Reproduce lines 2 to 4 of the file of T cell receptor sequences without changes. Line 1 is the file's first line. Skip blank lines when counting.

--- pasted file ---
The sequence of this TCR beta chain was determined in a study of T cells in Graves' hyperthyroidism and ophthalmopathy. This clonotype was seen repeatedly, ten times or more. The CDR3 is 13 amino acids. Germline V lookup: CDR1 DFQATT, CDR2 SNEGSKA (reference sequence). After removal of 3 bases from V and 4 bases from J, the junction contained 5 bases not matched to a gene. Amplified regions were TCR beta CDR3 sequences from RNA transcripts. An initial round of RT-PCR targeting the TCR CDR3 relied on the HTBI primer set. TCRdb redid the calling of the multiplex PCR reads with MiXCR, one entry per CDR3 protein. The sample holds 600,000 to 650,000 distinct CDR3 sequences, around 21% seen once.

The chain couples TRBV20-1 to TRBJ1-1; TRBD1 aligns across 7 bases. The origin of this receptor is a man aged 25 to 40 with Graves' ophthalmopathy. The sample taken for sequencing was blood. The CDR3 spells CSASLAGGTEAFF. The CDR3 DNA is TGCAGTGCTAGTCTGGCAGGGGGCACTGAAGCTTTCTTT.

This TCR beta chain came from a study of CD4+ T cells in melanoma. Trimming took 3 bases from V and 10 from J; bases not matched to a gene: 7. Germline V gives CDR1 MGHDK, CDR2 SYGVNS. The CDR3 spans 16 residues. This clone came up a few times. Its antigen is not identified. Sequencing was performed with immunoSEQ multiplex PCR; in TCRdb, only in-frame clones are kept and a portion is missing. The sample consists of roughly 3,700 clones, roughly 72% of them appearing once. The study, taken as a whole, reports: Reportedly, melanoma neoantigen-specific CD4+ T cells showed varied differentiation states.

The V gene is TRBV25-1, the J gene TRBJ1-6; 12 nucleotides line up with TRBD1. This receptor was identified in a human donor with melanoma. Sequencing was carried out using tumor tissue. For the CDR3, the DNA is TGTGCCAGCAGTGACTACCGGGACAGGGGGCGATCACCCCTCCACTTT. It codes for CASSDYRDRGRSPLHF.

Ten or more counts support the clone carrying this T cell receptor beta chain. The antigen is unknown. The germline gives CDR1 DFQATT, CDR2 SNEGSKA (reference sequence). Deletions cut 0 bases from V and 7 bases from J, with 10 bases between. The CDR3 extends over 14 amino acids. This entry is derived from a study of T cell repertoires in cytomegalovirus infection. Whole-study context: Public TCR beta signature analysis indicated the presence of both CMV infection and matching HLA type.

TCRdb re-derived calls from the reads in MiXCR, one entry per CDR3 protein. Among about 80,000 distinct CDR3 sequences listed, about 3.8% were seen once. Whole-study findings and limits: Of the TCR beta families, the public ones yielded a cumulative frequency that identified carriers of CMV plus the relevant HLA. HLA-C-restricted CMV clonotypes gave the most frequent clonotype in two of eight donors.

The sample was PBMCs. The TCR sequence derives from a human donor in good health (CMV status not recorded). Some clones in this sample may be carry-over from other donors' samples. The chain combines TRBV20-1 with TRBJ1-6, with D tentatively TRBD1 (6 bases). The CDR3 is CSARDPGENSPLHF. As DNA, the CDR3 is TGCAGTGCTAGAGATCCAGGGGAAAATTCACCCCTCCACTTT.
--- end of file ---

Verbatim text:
The chain couples TRBV20-1 to TRBJ1-1; TRBD1 aligns across 7 bases. The origin of this receptor is a man aged 25 to 40 with Graves' ophthalmopathy. The sample taken for sequencing was blood. The CDR3 spells CSASLAGGTEAFF. The CDR3 DNA is TGCAGTGCTAGTCTGGCAGGGGGCACTGAAGCTTTCTTT.

This TCR beta chain came from a study of CD4+ T cells in melanoma. Trimming took 3 bases from V and 10 from J; bases not matched to a gene: 7. Germline V gives CDR1 MGHDK, CDR2 SYGVNS. The CDR3 spans 16 residues. This clone came up a few times. Its antigen is not identified. Sequencing was performed with immunoSEQ multiplex PCR; in TCRdb, only in-frame clones are kept and a portion is missing. The sample consists of roughly 3,700 clones, roughly 72% of them appearing once. The study, taken as a whole, reports: Reportedly, melanoma neoantigen-specific CD4+ T cells showed varied differentiation states.

The V gene is TRBV25-1, the J gene TRBJ1-6; 12 nucleotides line up with TRBD1. This receptor was identified in a human donor with melanoma. Sequencing was carried out using tumor tissue. For the CDR3, the DNA is TGTGCCAGCAGTGACTACCGGGACAGGGGGCGATCACCCCTCCACTTT. It codes for CASSDYRDRGRSPLHF.